Attractive Force ##BEST##
F is the force of attractionG is the gravitational constant (6.67 10-11 Nm2/kg2),the mass of object 1 is m1,the mass of object 2 is m2,the distance between two objects is d.
It is important to rule out artifacts that could partially mimic a blackbody-induced acceleration. For example, spatially constant energy-level shifts induced by the blackbody radiation (rather than an a.c. Stark shift gradient, which produces a force) can be ruled out because they would be common to both interferometer arms, and thus cancel out (see the supplement). The pressure applied by hot background atoms from outgassing of the heated source mass removes a substantial fraction of the cold atoms from the detection region at its highest temperatures, so it is conceivably a component of the measured force on the remaining atoms. This, however, can be ruled out by multiple observations. First, this pressure should push the atoms away from the source, while the observed acceleration is towards the source. Second, it should depend exponentially on the source mass temperature; such an exponential component is not evident in the data. Finally, any scattering of hot background atoms with atoms that take part in the interferometer would be incoherent, and would reduce the visibility of our interference fringes. Figure 3, however, shows that the visibility is constant over our temperature range, ruling out scattering. This observation also confirms that absorption or stimulated emission of incoherent blackbody photons is negligible (see Fig. 4).
The force points radially inwards (except for atoms in an excited state, whose polarizability may be negative). To model the force in our experiment, we use analytical ray tracing to take the geometry of our setup into account (see the Methods section).
A more comprehensive analysis of systematic effects was carried out in ref. 23 using the same experimental setup. All effects analysed are found to be below the per cent level compared with the blackbody force.
P.H., M.J., V.X., O.S. and H.M. designed the experiment, made the measurements and carried out the data analysis. M.S., M.R.M. and H.R. carried out numerical simulations of the blackbody force. All authors contributed to the manuscript.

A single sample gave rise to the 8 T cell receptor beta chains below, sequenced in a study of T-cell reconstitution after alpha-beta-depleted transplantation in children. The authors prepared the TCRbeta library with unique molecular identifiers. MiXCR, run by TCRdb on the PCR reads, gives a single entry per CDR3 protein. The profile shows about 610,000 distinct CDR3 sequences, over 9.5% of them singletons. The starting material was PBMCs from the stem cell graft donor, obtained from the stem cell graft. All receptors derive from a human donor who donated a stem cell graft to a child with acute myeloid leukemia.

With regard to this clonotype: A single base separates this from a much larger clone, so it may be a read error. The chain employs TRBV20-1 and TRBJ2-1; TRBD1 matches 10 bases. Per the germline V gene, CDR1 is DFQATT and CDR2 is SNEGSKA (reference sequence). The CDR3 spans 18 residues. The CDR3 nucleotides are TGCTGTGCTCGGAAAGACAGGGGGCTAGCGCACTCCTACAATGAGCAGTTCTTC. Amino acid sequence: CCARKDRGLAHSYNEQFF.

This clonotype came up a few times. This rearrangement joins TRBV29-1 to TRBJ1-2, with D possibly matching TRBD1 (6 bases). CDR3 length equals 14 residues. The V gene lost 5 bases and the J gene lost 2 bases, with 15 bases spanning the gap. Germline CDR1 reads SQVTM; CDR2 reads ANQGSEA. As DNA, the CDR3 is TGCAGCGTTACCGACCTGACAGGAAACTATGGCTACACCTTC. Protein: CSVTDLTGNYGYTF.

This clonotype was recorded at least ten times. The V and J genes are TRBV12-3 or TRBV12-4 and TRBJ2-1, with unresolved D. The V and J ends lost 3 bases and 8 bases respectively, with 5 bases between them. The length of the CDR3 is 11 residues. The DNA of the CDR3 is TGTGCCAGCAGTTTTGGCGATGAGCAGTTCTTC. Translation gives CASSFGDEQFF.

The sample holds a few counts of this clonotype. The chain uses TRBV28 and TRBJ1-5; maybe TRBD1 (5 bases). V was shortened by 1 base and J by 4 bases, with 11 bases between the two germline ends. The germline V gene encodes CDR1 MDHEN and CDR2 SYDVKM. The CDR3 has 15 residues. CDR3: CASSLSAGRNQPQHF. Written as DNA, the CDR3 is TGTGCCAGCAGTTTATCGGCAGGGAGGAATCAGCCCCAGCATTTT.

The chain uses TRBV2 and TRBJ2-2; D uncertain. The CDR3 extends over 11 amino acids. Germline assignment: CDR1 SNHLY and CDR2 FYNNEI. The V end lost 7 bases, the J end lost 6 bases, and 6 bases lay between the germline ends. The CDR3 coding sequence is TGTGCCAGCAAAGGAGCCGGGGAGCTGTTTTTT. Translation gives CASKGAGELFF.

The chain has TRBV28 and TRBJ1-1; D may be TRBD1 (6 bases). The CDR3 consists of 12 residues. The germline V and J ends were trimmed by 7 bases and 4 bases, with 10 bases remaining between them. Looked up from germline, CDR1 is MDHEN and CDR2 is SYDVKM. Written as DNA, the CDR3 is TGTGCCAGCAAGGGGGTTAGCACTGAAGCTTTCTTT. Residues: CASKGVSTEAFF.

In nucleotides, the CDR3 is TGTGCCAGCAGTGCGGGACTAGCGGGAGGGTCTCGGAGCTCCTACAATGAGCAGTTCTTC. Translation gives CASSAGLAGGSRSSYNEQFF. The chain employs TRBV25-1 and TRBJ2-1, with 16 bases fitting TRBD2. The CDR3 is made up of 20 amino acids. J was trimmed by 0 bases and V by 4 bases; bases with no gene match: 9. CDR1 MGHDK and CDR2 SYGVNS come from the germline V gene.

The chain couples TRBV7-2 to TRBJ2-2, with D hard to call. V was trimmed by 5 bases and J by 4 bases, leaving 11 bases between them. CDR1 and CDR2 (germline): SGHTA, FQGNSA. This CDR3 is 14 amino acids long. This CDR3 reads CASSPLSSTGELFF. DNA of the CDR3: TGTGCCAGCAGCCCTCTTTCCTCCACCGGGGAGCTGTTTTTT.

Almost all reported measurements of the attractive force exerted on metallic implants in magnetic fields of magnetic resonance imagers have been obtained at the portal. This study was done to determine whether the maximum force on an implant is at the portal. Horizontal attractive forces on needles were measured along the axis of the bore at various distances from the portal of a 0.3-T vertical-field magnet and 0.5- and 1.5-T solenoid magnets. Upward vertical forces along the top of the bore were also measured. The horizontal forces 40 cm in from the portals of the 0.5- and 1.5-T magnets were 70%-80% greater than the horizontal forces at the portal. The upward vertical force at the top of the 0.3-T magnet bore, 63 cm in from the portal, was 20 times the horizontal force at the portal and was twice the maximum force measured in the 0.5-T magnet. The maximum force was not at the portal.
Gravity is one major force that creates tides. In 1687, Sir Isaac Newton explained that ocean tides result from the gravitational attraction of the sun and moon on the oceans of the earth (Sumich, J.L., 1996).
The first reference to the nature of microscopic forces is found in Alexis Clairaut's work Théorie de la figure de la Terre, published in Paris in 1743. Other scientists who have contributed to the investigation of microscopic forces include: Laplace, Gauss, Maxwell and Boltzmann.
Information on intermolecular forces is obtained by macroscopic measurements of properties like viscosity, pressure, volume, temperature (PVT) data. The link to microscopic aspects is given by virial coefficients and Lennard-Jones potentials.
The attraction between cationic and anionic sites is a noncovalent, or intermolecular interaction which is usually referred to as ion pairing or salt bridge.It is essentially due to electrostatic forces, although in aqueous medium the association is driven by entropy and often even endothermic. Most salts form crystals with characteristic distances between the ions; in contrast to many other noncovalent interactions, salt bridges are not directional and show in the solid state usually contact determined only by the van der Waals radii of the ions.Inorganic as well as organic ions display in water at moderate ionic strength I similar salt bridge as association ΔG values around 5 to 6 kJ/mol for a 1:1 combination of anion and cation, almost independent of the nature (size, polarizability, etc.) of the ions. The ΔG values are additive and approximately a linear function of the charges, the interaction of e.g. a doubly charged phosphate anion with a single charged ammonium cation accounts for about 2x5 = 10 kJ/mol. The ΔG values depend on the ionic strength I of the solution, as described by the Debye-Hückel equation, at zero ionic strength one observes ΔG = 8 kJ/mol.